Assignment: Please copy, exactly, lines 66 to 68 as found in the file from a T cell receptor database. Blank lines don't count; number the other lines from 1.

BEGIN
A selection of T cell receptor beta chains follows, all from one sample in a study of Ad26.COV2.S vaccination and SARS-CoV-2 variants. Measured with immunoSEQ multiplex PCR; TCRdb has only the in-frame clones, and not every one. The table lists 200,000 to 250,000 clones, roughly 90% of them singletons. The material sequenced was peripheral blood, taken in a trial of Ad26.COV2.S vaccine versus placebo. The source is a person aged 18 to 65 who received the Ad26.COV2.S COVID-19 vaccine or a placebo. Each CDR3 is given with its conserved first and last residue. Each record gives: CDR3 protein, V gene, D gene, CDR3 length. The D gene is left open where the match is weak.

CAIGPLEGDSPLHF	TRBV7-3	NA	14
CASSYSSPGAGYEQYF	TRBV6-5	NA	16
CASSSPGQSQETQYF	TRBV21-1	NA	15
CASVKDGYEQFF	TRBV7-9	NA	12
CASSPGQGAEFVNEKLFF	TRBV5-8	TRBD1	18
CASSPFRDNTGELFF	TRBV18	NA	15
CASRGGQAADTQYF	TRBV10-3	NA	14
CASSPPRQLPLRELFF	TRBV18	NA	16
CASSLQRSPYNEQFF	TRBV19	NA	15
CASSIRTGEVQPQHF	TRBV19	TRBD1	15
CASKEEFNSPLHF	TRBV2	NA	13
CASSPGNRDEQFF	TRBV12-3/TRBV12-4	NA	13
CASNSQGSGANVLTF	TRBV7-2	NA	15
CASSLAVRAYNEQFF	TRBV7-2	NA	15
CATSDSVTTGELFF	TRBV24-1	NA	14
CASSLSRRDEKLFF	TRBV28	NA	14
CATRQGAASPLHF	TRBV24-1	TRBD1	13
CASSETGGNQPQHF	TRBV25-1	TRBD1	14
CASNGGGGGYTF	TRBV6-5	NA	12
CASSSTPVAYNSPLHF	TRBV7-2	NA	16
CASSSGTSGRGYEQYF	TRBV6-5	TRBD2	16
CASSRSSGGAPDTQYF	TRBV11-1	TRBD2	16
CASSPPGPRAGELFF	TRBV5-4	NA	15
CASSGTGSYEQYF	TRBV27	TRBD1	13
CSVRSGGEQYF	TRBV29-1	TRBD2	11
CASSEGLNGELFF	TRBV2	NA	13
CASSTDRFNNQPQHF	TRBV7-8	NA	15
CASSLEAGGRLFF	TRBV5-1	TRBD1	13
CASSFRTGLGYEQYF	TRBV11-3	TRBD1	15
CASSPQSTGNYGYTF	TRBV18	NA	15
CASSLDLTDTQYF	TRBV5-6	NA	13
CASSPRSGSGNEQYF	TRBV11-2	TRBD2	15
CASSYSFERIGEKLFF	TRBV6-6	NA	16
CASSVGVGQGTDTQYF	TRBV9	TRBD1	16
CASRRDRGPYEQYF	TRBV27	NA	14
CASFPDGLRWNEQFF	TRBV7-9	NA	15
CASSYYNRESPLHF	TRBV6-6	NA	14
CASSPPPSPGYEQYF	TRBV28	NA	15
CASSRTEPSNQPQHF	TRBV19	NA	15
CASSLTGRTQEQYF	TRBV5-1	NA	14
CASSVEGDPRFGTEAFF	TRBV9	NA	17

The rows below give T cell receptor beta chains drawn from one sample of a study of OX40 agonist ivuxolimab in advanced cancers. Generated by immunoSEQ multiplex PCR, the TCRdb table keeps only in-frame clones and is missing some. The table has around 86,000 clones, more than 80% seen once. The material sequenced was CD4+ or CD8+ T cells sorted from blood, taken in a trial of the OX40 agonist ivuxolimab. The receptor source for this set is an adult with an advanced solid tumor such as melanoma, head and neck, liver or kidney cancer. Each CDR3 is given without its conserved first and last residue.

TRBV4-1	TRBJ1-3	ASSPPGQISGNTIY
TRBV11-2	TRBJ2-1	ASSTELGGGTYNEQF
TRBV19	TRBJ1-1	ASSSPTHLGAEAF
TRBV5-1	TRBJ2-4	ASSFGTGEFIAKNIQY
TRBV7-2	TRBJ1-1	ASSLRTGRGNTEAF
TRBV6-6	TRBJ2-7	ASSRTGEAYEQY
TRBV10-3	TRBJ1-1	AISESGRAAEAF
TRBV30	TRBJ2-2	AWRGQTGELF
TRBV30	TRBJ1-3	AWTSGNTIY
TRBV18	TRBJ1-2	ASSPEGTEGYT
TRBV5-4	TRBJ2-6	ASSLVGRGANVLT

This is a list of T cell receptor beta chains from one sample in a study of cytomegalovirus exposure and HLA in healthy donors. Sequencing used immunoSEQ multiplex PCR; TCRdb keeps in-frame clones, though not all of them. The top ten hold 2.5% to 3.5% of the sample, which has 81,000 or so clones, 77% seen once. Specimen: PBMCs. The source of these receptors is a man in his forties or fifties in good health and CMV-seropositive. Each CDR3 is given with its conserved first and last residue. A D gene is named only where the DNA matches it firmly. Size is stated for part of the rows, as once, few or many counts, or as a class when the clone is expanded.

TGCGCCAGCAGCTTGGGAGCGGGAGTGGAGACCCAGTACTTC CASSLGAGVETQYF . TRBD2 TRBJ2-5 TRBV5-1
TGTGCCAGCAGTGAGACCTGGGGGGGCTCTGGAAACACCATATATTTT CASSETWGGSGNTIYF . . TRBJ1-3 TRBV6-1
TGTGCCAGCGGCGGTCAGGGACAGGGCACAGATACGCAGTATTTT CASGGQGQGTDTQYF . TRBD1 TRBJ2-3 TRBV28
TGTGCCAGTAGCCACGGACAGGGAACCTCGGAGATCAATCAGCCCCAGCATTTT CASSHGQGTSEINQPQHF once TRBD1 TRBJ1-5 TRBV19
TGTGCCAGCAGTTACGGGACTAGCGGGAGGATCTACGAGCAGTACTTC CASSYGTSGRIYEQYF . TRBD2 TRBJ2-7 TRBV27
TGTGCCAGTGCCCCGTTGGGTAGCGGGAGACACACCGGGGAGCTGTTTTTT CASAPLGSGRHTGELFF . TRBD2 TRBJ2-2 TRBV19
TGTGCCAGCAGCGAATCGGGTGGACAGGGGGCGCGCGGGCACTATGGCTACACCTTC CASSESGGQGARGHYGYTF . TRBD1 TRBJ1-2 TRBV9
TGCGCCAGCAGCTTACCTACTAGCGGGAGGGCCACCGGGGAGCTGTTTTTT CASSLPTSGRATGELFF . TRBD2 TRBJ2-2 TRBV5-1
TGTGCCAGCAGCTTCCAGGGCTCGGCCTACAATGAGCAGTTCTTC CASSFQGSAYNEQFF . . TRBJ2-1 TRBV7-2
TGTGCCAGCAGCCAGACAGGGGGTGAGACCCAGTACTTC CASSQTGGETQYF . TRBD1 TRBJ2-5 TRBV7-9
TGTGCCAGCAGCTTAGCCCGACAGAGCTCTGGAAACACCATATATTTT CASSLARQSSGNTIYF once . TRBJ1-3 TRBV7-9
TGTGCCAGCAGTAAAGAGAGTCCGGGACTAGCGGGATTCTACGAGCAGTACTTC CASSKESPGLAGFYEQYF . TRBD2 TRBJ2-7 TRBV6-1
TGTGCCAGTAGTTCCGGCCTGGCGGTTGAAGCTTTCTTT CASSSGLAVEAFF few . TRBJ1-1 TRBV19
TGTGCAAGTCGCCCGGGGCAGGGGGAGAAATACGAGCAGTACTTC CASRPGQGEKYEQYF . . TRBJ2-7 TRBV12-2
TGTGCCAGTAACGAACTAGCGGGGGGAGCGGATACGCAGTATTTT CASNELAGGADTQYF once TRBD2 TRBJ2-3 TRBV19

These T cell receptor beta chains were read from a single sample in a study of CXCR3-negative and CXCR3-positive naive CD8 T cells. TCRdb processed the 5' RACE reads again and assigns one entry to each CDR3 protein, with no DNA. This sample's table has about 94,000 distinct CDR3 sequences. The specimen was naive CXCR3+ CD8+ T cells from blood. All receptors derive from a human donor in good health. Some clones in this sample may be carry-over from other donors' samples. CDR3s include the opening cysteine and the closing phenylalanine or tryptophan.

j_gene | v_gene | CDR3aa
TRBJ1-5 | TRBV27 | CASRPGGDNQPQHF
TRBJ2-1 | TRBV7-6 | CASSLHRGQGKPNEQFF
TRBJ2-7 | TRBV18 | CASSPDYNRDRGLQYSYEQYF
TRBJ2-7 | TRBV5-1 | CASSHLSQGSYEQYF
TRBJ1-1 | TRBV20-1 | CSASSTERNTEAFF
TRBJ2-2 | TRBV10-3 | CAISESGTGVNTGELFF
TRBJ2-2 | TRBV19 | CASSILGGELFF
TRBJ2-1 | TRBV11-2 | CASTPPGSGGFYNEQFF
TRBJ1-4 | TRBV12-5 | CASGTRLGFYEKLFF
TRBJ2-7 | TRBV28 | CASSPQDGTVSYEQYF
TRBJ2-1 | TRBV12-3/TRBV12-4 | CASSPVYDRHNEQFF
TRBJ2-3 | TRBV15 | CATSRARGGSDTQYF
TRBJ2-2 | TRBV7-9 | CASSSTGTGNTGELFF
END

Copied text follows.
TGTGCCAGCAGCTTAGCCCGACAGAGCTCTGGAAACACCATATATTTT CASSLARQSSGNTIYF once . TRBJ1-3 TRBV7-9
TGTGCCAGCAGTAAAGAGAGTCCGGGACTAGCGGGATTCTACGAGCAGTACTTC CASSKESPGLAGFYEQYF . TRBD2 TRBJ2-7 TRBV6-1
TGTGCCAGTAGTTCCGGCCTGGCGGTTGAAGCTTTCTTT CASSSGLAVEAFF few . TRBJ1-1 TRBV19